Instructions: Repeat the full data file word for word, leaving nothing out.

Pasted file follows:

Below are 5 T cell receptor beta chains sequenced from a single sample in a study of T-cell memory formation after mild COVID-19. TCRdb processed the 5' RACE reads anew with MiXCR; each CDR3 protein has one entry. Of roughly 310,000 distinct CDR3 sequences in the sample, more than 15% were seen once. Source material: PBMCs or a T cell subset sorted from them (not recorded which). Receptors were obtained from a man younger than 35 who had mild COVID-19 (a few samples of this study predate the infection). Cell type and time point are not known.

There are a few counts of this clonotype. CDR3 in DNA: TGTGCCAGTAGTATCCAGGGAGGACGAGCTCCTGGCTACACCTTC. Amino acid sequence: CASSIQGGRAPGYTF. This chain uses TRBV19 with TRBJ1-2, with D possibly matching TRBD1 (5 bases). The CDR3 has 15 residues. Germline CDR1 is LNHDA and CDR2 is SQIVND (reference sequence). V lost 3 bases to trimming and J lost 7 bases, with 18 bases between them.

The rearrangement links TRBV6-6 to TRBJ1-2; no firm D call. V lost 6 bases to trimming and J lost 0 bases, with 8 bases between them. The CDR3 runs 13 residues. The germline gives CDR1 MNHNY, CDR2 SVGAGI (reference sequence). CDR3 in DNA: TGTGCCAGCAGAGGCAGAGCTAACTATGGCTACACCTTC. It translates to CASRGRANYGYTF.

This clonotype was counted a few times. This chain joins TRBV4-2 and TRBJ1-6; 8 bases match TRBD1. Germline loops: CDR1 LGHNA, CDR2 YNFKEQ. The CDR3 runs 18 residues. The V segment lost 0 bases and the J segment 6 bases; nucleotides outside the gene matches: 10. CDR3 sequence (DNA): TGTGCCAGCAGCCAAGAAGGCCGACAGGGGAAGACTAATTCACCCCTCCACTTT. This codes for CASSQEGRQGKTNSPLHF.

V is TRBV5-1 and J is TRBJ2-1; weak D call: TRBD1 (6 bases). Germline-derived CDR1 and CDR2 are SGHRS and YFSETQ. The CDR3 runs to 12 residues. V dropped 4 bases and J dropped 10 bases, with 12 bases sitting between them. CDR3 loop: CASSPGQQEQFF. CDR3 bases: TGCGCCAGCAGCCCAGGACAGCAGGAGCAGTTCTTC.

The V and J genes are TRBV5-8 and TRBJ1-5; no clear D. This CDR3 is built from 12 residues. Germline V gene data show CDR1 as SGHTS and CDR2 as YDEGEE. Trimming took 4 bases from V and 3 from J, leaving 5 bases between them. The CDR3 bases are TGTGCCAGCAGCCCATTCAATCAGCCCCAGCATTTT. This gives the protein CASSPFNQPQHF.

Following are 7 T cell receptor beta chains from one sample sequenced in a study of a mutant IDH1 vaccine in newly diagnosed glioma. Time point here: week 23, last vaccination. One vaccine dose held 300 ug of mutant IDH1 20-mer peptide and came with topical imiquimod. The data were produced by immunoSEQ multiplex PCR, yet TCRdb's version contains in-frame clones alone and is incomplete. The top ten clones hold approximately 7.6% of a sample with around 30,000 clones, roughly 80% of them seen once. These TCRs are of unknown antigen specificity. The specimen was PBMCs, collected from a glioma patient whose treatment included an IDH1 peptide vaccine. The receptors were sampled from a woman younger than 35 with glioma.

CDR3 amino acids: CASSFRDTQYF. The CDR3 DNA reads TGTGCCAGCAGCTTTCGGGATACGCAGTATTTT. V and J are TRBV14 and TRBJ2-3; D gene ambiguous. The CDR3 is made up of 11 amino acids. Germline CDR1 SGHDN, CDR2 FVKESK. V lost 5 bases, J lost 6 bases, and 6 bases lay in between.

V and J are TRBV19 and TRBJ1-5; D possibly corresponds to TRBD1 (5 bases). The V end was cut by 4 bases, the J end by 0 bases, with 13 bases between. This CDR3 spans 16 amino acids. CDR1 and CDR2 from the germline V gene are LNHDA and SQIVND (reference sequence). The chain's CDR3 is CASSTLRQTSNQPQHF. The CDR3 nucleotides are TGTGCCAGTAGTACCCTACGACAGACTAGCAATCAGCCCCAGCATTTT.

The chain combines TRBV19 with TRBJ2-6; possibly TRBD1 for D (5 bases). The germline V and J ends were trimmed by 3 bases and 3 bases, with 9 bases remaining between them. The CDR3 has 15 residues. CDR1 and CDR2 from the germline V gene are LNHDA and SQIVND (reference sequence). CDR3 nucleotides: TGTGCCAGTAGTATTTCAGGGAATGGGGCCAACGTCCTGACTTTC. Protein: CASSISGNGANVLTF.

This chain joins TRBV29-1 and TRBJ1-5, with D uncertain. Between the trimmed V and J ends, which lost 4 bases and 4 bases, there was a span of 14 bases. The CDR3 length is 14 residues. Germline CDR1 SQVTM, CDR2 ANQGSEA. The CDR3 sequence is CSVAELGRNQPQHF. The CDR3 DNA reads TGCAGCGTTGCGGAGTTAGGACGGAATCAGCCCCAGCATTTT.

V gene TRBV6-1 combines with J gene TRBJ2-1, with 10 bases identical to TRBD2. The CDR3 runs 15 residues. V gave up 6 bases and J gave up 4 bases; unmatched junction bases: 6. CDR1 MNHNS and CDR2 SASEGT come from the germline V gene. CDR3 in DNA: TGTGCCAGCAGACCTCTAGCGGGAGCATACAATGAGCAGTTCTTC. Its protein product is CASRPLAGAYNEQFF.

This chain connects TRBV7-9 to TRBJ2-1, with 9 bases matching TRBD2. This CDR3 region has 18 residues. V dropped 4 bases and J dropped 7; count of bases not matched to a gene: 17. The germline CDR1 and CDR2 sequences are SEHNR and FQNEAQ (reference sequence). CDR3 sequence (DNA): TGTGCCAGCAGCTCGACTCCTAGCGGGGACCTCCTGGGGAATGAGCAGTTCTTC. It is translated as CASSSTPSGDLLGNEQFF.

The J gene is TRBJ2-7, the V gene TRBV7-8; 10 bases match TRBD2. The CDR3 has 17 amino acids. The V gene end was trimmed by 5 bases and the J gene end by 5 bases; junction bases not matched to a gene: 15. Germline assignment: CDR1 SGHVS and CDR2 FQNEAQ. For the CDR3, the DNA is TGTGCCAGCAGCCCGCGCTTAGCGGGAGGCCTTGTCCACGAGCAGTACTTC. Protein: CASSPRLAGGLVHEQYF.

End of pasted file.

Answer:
Below are 5 T cell receptor beta chains sequenced from a single sample in a study of T-cell memory formation after mild COVID-19. TCRdb processed the 5' RACE reads anew with MiXCR; each CDR3 protein has one entry. Of roughly 310,000 distinct CDR3 sequences in the sample, more than 15% were seen once. Source material: PBMCs or a T cell subset sorted from them (not recorded which). Receptors were obtained from a man younger than 35 who had mild COVID-19 (a few samples of this study predate the infection). Cell type and time point are not known.

There are a few counts of this clonotype. CDR3 in DNA: TGTGCCAGTAGTATCCAGGGAGGACGAGCTCCTGGCTACACCTTC. Amino acid sequence: CASSIQGGRAPGYTF. This chain uses TRBV19 with TRBJ1-2, with D possibly matching TRBD1 (5 bases). The CDR3 has 15 residues. Germline CDR1 is LNHDA and CDR2 is SQIVND (reference sequence). V lost 3 bases to trimming and J lost 7 bases, with 18 bases between them.

The rearrangement links TRBV6-6 to TRBJ1-2; no firm D call. V lost 6 bases to trimming and J lost 0 bases, with 8 bases between them. The CDR3 runs 13 residues. The germline gives CDR1 MNHNY, CDR2 SVGAGI (reference sequence). CDR3 in DNA: TGTGCCAGCAGAGGCAGAGCTAACTATGGCTACACCTTC. It translates to CASRGRANYGYTF.

This clonotype was counted a few times. This chain joins TRBV4-2 and TRBJ1-6; 8 bases match TRBD1. Germline loops: CDR1 LGHNA, CDR2 YNFKEQ. The CDR3 runs 18 residues. The V segment lost 0 bases and the J segment 6 bases; nucleotides outside the gene matches: 10. CDR3 sequence (DNA): TGTGCCAGCAGCCAAGAAGGCCGACAGGGGAAGACTAATTCACCCCTCCACTTT. This codes for CASSQEGRQGKTNSPLHF.

V is TRBV5-1 and J is TRBJ2-1; weak D call: TRBD1 (6 bases). Germline-derived CDR1 and CDR2 are SGHRS and YFSETQ. The CDR3 runs to 12 residues. V dropped 4 bases and J dropped 10 bases, with 12 bases sitting between them. CDR3 loop: CASSPGQQEQFF. CDR3 bases: TGCGCCAGCAGCCCAGGACAGCAGGAGCAGTTCTTC.

The V and J genes are TRBV5-8 and TRBJ1-5; no clear D. This CDR3 is built from 12 residues. Germline V gene data show CDR1 as SGHTS and CDR2 as YDEGEE. Trimming took 4 bases from V and 3 from J, leaving 5 bases between them. The CDR3 bases are TGTGCCAGCAGCCCATTCAATCAGCCCCAGCATTTT. This gives the protein CASSPFNQPQHF.

Following are 7 T cell receptor beta chains from one sample sequenced in a study of a mutant IDH1 vaccine in newly diagnosed glioma. Time point here: week 23, last vaccination. One vaccine dose held 300 ug of mutant IDH1 20-mer peptide and came with topical imiquimod. The data were produced by immunoSEQ multiplex PCR, yet TCRdb's version contains in-frame clones alone and is incomplete. The top ten clones hold approximately 7.6% of a sample with around 30,000 clones, roughly 80% of them seen once. These TCRs are of unknown antigen specificity. The specimen was PBMCs, collected from a glioma patient whose treatment included an IDH1 peptide vaccine. The receptors were sampled from a woman younger than 35 with glioma.

CDR3 amino acids: CASSFRDTQYF. The CDR3 DNA reads TGTGCCAGCAGCTTTCGGGATACGCAGTATTTT. V and J are TRBV14 and TRBJ2-3; D gene ambiguous. The CDR3 is made up of 11 amino acids. Germline CDR1 SGHDN, CDR2 FVKESK. V lost 5 bases, J lost 6 bases, and 6 bases lay in between.

V and J are TRBV19 and TRBJ1-5; D possibly corresponds to TRBD1 (5 bases). The V end was cut by 4 bases, the J end by 0 bases, with 13 bases between. This CDR3 spans 16 amino acids. CDR1 and CDR2 from the germline V gene are LNHDA and SQIVND (reference sequence). The chain's CDR3 is CASSTLRQTSNQPQHF. The CDR3 nucleotides are TGTGCCAGTAGTACCCTACGACAGACTAGCAATCAGCCCCAGCATTTT.

The chain combines TRBV19 with TRBJ2-6; possibly TRBD1 for D (5 bases). The germline V and J ends were trimmed by 3 bases and 3 bases, with 9 bases remaining between them. The CDR3 has 15 residues. CDR1 and CDR2 from the germline V gene are LNHDA and SQIVND (reference sequence). CDR3 nucleotides: TGTGCCAGTAGTATTTCAGGGAATGGGGCCAACGTCCTGACTTTC. Protein: CASSISGNGANVLTF.

This chain joins TRBV29-1 and TRBJ1-5, with D uncertain. Between the trimmed V and J ends, which lost 4 bases and 4 bases, there was a span of 14 bases. The CDR3 length is 14 residues. Germline CDR1 SQVTM, CDR2 ANQGSEA. The CDR3 sequence is CSVAELGRNQPQHF. The CDR3 DNA reads TGCAGCGTTGCGGAGTTAGGACGGAATCAGCCCCAGCATTTT.

V gene TRBV6-1 combines with J gene TRBJ2-1, with 10 bases identical to TRBD2. The CDR3 runs 15 residues. V gave up 6 bases and J gave up 4 bases; unmatched junction bases: 6. CDR1 MNHNS and CDR2 SASEGT come from the germline V gene. CDR3 in DNA: TGTGCCAGCAGACCTCTAGCGGGAGCATACAATGAGCAGTTCTTC. Its protein product is CASRPLAGAYNEQFF.

This chain connects TRBV7-9 to TRBJ2-1, with 9 bases matching TRBD2. This CDR3 region has 18 residues. V dropped 4 bases and J dropped 7; count of bases not matched to a gene: 17. The germline CDR1 and CDR2 sequences are SEHNR and FQNEAQ (reference sequence). CDR3 sequence (DNA): TGTGCCAGCAGCTCGACTCCTAGCGGGGACCTCCTGGGGAATGAGCAGTTCTTC. It is translated as CASSSTPSGDLLGNEQFF.

The J gene is TRBJ2-7, the V gene TRBV7-8; 10 bases match TRBD2. The CDR3 has 17 amino acids. The V gene end was trimmed by 5 bases and the J gene end by 5 bases; junction bases not matched to a gene: 15. Germline assignment: CDR1 SGHVS and CDR2 FQNEAQ. For the CDR3, the DNA is TGTGCCAGCAGCCCGCGCTTAGCGGGAGGCCTTGTCCACGAGCAGTACTTC. Protein: CASSPRLAGGLVHEQYF.